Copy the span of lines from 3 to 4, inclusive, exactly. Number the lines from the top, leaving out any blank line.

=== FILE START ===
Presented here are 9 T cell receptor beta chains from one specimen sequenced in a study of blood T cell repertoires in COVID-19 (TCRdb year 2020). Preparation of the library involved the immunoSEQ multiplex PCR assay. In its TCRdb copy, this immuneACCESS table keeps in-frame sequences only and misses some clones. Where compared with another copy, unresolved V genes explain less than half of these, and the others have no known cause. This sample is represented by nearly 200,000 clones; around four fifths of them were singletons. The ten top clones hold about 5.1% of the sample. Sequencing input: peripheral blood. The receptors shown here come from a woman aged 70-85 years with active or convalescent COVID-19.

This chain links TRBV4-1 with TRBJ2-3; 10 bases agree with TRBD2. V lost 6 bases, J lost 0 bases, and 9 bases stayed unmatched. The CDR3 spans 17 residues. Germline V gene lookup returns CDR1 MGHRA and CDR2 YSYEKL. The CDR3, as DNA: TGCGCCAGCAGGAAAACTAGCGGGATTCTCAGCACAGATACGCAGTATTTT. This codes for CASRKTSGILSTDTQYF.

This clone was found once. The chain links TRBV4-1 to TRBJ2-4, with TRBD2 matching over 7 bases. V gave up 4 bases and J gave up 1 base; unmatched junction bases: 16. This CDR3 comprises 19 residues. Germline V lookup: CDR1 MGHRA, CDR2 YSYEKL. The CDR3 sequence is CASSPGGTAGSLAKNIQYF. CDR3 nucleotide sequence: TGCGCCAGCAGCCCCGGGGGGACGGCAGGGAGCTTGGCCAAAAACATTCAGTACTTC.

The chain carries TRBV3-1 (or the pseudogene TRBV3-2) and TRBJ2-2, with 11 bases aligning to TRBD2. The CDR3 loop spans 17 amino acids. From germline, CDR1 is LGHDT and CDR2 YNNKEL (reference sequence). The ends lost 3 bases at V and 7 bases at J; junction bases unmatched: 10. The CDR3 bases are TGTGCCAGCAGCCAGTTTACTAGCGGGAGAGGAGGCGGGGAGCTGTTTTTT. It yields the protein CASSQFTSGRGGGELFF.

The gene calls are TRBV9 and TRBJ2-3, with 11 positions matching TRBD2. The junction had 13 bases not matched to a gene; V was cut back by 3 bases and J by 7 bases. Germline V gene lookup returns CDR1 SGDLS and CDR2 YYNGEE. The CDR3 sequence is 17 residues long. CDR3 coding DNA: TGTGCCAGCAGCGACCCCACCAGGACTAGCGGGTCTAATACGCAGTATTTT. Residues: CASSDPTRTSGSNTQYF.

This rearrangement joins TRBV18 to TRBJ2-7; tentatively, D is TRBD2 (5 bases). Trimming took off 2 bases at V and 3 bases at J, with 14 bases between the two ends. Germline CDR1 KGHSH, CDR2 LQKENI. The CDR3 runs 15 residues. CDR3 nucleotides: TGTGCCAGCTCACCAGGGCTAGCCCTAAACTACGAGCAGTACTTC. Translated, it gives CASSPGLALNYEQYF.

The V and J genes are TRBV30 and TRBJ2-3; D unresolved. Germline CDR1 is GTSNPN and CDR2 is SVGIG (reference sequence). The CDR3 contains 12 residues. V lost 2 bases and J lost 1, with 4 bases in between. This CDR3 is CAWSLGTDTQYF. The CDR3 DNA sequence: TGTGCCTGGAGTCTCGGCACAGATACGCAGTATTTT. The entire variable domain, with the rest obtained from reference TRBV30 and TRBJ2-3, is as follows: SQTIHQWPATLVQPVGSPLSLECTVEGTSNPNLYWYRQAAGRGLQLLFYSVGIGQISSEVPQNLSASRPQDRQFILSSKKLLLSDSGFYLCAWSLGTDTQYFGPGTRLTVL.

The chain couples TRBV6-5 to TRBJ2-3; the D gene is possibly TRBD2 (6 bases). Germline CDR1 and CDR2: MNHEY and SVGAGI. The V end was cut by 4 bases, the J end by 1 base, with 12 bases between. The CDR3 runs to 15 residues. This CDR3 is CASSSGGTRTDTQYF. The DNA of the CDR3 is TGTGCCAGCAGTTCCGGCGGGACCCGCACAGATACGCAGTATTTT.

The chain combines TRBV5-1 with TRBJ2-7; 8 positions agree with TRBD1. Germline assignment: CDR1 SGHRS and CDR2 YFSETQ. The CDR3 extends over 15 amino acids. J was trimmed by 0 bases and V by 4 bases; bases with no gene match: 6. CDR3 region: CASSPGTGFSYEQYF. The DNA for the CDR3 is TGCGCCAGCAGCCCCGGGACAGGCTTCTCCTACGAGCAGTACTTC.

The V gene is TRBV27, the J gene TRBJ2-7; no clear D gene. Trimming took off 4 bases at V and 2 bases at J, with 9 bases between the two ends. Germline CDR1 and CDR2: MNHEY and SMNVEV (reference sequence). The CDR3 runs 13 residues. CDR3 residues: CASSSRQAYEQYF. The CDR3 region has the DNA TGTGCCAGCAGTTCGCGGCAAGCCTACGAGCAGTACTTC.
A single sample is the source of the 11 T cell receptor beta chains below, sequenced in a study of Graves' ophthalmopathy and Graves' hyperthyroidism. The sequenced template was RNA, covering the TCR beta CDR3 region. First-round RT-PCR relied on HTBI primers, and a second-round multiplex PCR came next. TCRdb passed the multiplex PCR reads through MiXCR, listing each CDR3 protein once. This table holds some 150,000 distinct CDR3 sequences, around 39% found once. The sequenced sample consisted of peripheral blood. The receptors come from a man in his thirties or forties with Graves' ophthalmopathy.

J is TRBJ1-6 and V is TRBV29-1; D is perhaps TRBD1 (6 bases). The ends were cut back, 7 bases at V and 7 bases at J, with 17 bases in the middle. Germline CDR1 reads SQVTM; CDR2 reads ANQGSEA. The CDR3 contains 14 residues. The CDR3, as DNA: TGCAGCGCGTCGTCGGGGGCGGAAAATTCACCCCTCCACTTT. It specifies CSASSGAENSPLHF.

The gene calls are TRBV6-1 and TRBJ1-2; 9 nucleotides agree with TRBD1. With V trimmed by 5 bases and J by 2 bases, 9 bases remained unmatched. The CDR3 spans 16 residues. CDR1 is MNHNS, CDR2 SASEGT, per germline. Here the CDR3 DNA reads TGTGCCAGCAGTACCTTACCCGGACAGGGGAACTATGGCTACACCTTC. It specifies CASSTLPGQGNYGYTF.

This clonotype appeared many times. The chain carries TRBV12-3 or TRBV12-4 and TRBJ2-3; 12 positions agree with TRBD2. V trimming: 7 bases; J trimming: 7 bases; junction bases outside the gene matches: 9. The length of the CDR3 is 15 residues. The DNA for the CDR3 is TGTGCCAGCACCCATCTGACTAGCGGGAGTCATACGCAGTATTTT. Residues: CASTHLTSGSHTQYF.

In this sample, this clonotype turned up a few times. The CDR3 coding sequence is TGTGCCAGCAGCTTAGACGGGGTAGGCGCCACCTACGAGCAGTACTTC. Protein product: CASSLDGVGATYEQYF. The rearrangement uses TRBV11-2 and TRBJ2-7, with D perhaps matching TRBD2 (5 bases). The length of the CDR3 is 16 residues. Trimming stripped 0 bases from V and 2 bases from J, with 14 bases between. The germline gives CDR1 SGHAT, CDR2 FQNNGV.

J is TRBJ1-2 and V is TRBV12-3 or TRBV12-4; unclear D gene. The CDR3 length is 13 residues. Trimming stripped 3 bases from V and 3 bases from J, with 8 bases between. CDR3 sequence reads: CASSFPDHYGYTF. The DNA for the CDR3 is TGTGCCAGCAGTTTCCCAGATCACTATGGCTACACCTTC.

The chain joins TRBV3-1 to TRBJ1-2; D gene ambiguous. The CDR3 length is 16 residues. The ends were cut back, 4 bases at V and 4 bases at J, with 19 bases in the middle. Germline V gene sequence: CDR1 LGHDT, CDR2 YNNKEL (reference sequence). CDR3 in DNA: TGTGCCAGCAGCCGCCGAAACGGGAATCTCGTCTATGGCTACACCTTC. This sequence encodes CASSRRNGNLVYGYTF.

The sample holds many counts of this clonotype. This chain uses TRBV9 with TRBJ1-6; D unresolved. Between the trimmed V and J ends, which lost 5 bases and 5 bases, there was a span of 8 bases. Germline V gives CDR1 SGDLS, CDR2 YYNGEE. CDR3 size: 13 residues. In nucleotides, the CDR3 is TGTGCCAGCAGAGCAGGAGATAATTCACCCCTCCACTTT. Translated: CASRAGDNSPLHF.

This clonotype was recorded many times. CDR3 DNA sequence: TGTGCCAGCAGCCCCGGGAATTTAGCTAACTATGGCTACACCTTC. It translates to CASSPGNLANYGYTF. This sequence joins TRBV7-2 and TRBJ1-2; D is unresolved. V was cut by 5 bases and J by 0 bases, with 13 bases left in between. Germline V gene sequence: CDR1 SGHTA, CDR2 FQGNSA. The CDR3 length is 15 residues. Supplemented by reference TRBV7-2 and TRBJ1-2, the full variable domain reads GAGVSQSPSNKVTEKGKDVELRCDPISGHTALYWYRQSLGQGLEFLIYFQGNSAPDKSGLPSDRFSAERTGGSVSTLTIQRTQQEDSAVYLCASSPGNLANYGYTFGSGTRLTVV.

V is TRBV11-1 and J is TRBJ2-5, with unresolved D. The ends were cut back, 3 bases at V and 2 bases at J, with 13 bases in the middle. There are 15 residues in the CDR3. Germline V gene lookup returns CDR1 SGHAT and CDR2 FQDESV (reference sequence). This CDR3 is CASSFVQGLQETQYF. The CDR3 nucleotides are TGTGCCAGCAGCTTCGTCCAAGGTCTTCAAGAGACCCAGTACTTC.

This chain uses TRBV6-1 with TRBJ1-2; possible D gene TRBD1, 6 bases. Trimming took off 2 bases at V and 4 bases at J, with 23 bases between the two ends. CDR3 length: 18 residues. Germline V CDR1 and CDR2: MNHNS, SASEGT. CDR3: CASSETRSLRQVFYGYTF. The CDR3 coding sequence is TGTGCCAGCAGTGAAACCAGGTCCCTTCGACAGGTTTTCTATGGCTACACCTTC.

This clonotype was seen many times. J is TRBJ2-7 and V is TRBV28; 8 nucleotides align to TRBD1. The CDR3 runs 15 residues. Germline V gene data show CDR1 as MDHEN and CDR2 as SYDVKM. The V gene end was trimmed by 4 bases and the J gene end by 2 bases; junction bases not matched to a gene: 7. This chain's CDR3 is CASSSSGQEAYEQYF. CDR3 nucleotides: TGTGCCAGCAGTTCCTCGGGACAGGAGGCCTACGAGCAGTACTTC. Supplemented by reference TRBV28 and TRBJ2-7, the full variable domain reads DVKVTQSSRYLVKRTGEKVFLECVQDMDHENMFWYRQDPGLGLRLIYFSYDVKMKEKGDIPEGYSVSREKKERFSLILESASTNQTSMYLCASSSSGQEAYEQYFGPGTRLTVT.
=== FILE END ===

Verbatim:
This clone was found once. The chain links TRBV4-1 to TRBJ2-4, with TRBD2 matching over 7 bases. V gave up 4 bases and J gave up 1 base; unmatched junction bases: 16. This CDR3 comprises 19 residues. Germline V lookup: CDR1 MGHRA, CDR2 YSYEKL. The CDR3 sequence is CASSPGGTAGSLAKNIQYF. CDR3 nucleotide sequence: TGCGCCAGCAGCCCCGGGGGGACGGCAGGGAGCTTGGCCAAAAACATTCAGTACTTC.

The chain carries TRBV3-1 (or the pseudogene TRBV3-2) and TRBJ2-2, with 11 bases aligning to TRBD2. The CDR3 loop spans 17 amino acids. From germline, CDR1 is LGHDT and CDR2 YNNKEL (reference sequence). The ends lost 3 bases at V and 7 bases at J; junction bases unmatched: 10. The CDR3 bases are TGTGCCAGCAGCCAGTTTACTAGCGGGAGAGGAGGCGGGGAGCTGTTTTTT. It yields the protein CASSQFTSGRGGGELFF.